Main dimensions used:
Main girder length = 195mm ; Extension girder length (at each end) = 12.5mm ; Flask cover rails length = 172mm.
Well girder bottom length = 67mm ; Well girder length at bottom of cover rail = 89mm.
Flask cover length = 98mm ; Flask cover side height = 23mm (later reduced to 22mm, when slightly shallower main girders replaced the originals); Flask cover curved roof height = 13mm.
|The end bogie assemblies
are attached to the central flask carrier:
After painting, the centre section is fixed to the bogie assembly central pivot points using a size M2 bolt at each end, through 2mm holes and spacers in the underside plasticard of the central assembly ends. In case future adjustment or dismantling of the bolts is required, the decking above the bolts is not glued in place. Instead, it is a tight fit, held in place by the paint applied over the entire deck. (The decking pieces can be levered out with only minor collateral cosmetic damage if this is required.)
|The flask covers:
Although I haven't seen any pics of the very heavy nuclear fuel carrying flask, carried by these wagons, I guess it must be a horizontal cylinder in shape. The flask covers completely hide the metal flask. The covers appear to be made in two parts, with a break around the centre line. To allow access to the internal flask, the cover fixing bolts are released and the covers are pulled apart, running on the L section rails, fixed to the side of the wagon on brackets.
First the roof:
The complete Navy flask train in its original form.
Subsequent KUA centre section modifications:
The centre sections have been rebuilt with slightly thinner 11.1mm Plastruct main beams, which gets the overall height about right. The construction technique was changed to accommodate sections cut from the donor KTA wagon's side plates that include the TOPS data, on the sides of the main beams. New well beams were then fabricated to include the reinforcing webs of the real KUAs.
The two updated KUA units, off the tracks.
On the tracks
If my hand was a bit steadier, I'd change the "T" in KTA to a "U"......
To see one of these units in motion on YouTube click here
A Bit of fun:
I've added a super bright green LED within the front flask carrier. This can be connected to the adjacent Class 57 to produce some interesting? DCC controlled results.
Simple circuit using a bridge rectifier to enable the plug and socket to work either way round.
The circuit glued in place under the flask cover. The green LED is the brightest one I could find at Maplin!
|Updates to the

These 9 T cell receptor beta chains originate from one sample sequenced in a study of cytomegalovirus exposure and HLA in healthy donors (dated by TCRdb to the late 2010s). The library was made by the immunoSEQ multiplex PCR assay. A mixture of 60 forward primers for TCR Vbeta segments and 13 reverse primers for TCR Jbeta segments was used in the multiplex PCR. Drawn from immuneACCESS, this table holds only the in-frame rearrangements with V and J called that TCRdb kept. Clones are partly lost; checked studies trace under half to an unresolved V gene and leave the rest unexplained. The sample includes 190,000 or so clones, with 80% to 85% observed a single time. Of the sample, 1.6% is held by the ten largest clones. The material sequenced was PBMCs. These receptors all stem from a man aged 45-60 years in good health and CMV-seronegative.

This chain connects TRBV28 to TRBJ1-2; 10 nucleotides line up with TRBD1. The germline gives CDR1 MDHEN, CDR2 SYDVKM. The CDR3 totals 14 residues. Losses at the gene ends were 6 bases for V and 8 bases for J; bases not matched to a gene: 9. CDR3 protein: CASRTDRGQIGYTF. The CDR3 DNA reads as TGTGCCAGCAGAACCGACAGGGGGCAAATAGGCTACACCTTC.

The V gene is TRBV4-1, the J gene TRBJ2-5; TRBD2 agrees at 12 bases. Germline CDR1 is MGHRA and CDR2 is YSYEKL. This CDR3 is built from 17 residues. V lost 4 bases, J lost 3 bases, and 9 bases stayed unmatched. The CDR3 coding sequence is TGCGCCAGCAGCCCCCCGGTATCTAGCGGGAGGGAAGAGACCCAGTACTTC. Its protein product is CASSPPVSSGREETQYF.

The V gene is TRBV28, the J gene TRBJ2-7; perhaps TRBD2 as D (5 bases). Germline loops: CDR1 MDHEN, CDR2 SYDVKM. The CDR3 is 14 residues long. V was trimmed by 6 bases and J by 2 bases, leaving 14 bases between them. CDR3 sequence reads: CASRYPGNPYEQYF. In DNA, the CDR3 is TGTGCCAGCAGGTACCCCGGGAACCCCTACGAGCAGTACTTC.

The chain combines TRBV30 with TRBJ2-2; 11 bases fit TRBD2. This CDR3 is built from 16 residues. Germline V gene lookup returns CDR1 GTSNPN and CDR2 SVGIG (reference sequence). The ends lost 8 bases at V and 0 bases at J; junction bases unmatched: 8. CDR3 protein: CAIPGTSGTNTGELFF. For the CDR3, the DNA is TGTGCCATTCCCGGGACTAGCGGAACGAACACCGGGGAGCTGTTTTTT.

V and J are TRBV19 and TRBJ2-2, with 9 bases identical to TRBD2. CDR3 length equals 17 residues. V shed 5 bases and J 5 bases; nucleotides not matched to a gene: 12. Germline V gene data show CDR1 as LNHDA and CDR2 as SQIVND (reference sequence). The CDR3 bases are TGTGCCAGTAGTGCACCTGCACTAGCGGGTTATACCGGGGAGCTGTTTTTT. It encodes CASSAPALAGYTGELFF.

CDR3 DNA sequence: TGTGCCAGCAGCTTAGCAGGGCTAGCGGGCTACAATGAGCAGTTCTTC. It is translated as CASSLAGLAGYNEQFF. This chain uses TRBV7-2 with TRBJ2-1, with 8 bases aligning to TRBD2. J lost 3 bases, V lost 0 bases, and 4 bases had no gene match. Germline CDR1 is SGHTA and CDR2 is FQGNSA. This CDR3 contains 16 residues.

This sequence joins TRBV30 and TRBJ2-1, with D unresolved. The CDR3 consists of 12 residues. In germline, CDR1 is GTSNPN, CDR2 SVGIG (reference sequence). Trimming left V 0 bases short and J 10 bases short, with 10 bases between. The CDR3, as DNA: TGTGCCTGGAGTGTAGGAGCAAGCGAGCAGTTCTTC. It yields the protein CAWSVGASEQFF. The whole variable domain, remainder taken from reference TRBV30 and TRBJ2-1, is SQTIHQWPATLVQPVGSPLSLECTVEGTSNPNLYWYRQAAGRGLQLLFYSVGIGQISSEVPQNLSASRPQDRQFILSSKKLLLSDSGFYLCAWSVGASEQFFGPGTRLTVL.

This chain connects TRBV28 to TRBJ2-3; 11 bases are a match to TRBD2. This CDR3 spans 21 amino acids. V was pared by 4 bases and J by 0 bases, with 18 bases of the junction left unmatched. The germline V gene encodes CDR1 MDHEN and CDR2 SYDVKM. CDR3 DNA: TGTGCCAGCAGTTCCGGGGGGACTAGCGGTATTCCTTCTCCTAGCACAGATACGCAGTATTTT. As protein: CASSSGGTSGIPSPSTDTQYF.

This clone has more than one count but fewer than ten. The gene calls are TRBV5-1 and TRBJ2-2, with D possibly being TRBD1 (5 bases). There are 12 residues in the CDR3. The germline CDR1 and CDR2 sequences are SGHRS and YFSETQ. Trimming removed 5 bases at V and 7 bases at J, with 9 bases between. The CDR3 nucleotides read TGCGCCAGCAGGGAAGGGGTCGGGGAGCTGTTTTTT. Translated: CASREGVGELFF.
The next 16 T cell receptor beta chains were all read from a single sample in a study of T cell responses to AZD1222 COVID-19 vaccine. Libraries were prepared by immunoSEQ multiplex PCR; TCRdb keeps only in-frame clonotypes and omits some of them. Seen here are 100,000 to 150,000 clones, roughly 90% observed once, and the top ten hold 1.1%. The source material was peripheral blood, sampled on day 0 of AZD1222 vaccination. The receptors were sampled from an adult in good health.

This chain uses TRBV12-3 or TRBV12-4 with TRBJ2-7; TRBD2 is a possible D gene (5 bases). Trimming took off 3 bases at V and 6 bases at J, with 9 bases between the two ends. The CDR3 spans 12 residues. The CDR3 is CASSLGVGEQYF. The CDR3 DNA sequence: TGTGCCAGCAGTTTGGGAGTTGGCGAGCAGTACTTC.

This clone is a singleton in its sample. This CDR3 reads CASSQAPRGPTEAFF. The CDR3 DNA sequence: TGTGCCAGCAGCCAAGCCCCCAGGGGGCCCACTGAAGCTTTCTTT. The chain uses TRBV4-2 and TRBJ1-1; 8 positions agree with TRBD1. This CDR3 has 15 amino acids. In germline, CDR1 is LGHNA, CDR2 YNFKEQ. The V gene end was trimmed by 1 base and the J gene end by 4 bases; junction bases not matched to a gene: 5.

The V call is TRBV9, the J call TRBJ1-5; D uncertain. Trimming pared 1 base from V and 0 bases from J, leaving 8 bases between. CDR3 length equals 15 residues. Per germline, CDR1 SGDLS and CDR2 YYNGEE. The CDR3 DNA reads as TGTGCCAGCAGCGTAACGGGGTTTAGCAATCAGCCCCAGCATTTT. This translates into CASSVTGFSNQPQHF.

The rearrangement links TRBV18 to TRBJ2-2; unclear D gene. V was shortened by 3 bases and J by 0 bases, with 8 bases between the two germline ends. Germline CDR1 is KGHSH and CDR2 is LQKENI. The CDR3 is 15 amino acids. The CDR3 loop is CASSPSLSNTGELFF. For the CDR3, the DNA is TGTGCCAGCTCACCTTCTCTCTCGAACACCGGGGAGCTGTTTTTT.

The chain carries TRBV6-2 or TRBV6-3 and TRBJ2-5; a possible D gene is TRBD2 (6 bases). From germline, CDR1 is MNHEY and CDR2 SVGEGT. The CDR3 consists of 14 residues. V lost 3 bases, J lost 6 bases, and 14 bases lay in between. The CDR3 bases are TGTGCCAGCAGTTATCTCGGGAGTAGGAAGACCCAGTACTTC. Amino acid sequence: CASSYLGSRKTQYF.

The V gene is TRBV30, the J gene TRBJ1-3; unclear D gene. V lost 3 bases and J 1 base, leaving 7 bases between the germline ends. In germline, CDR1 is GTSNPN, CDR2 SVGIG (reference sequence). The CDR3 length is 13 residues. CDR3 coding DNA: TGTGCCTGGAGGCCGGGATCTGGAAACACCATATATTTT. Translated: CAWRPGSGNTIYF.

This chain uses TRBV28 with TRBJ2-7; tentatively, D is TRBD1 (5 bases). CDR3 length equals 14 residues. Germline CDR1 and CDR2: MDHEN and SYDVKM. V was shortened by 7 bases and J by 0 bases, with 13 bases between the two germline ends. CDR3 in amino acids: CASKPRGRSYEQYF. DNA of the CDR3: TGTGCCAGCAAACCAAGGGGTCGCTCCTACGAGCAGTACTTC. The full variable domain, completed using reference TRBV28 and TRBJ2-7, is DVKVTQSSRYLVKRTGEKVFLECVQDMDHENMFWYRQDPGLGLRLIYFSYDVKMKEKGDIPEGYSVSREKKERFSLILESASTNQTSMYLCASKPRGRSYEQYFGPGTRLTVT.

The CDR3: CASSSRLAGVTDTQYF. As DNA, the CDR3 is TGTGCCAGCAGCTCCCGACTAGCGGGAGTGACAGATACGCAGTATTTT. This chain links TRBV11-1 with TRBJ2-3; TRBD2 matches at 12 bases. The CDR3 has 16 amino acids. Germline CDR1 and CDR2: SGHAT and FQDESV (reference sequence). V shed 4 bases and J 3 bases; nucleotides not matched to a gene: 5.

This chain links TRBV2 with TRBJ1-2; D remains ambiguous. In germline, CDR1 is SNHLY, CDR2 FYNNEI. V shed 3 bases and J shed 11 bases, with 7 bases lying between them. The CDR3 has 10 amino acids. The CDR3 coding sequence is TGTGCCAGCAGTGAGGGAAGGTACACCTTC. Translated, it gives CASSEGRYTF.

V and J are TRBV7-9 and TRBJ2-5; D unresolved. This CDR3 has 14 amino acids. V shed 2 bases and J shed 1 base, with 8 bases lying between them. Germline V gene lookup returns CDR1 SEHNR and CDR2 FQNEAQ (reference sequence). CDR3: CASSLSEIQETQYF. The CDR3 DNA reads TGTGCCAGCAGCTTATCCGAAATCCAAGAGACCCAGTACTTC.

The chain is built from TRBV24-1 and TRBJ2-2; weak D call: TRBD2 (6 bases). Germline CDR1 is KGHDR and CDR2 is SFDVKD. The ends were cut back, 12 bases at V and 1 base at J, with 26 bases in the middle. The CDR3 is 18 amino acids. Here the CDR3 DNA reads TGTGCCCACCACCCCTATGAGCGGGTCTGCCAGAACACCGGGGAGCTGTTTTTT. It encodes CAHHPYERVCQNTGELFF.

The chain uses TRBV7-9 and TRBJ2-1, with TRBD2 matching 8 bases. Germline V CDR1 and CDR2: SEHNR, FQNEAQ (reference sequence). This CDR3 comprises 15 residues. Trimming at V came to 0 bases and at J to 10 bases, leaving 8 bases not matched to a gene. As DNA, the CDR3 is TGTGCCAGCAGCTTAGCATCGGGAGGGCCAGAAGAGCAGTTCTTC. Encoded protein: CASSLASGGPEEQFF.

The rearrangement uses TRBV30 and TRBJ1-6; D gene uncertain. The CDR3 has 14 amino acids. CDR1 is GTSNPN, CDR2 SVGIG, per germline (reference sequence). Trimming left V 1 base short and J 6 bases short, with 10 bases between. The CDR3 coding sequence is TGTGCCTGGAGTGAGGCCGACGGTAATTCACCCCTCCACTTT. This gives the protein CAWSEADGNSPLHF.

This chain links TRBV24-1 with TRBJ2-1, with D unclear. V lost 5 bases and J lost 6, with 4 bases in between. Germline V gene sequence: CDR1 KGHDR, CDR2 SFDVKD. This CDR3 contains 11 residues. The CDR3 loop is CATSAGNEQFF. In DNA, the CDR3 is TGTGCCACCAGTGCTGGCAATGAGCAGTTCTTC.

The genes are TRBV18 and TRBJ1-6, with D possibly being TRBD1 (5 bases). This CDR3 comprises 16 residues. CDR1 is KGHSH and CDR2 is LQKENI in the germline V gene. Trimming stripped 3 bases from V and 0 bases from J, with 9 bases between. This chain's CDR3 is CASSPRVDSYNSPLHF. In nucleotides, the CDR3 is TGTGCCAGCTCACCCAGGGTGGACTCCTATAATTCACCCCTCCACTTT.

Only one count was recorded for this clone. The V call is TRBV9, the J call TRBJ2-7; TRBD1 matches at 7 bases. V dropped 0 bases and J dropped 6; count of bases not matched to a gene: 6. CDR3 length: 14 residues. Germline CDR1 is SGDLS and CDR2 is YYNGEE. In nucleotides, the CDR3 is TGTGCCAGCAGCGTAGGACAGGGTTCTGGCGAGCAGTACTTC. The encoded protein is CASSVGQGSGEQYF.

1) Fitting a flashing rear light to the last escort coach:
All the photos and video clips I've seen show the escort coaches at the rear of the KUA flask trains. So I need to fit a flashing rear light here. Pick ups are fitted to the rear bogie wheels using phosphor bronze strips fixed at their centres to plastic blocks glued to the bogie underside. Wires are soldered to each strip and pass through holes in the bogie and coach floor, into the luggage compartment. The circuit employs a full wave rectifier with smoothing capacitor, supplying a flashing LED via two series resistors. The flashing LED is used to provide pulsed electrical power to a small red chip LED embedded into a model of the standard UK flashing rear light. The 1k resistor in parallel with the chip LED ensures that during the "off" periods, the voltage across the chip LED is below the "on" forward volts drop and hence is too small to provide any illumination. The rear light moulding comes as a spare part with the Bachmann FNA flask carriers. A 1.5mm hole is drilled through the lens position and a slot is filed in the rear to accommodate the chip LED.
The rear light is glued to the lower rear lamp bracket on the coach. The wires pass through small holes drilled adjacent to the lamp bracket, into the coach body, where they are soldered to the rest of the electrical hardware. The sides, bottom and top of the lamp moulding are first painted black to suppress light leakage. When dry, this is covered by white paint, and a transparent lens is applied in the LED hole, using "Glue 'n Glaze". When the lens is dry, red (translucent) water colour paint is applied to the lens front and a red rectangle is painted below the lens, to simulate the real Dorman lamps.
2) Plating in the corridor ends at the outer ends of the escort coaches:
Photos show that the original corridor end doors of the escort coaches have been permanently plated over. The fill-in plate includes a small window, positioned just below the orange cant rail stripe.
The original Bachmann corridor parts were conveniently made as separate mouldings which could (with some difficulty) be removed.
A blanking plate was fabricated from a sheet of clear plastic, and glued in place using Glue 'n Glaze. The step at the base of the original Bachmann corridor moulding was sliced off and glued back in place.
The leading escort coach end before painting.
The window area was then masked with a rectangle of Tamiya masking tape, and a coat of Humbrol 15 (very dark blue gloss) was applied to the outside of the clear plastic blanking plate. Fox transfers orange cant rail strip was added just above the top of the window. The end of the coach was then masked and a thin coat of Humbrol enamel matt varnish was sprayed over the new parts. The masking was removed and the door step was touched in with matt black.
Leading escort coach with updated plated-in corridor aperture.
..........Next, the trailing coach!
The rear escort coach receives a plated-in end door too!
MOD train on the test track.
To see a You Tube video demonstration of the DRS M.O.D. Nuclear Flask Train click here
|Supplier website links:
The photos of the model were taken on the kitchen worktop, mainly using a Canon Ixus 220 with a few complete train pics using the EOS7D at an f22 aperture to extend the area in focus.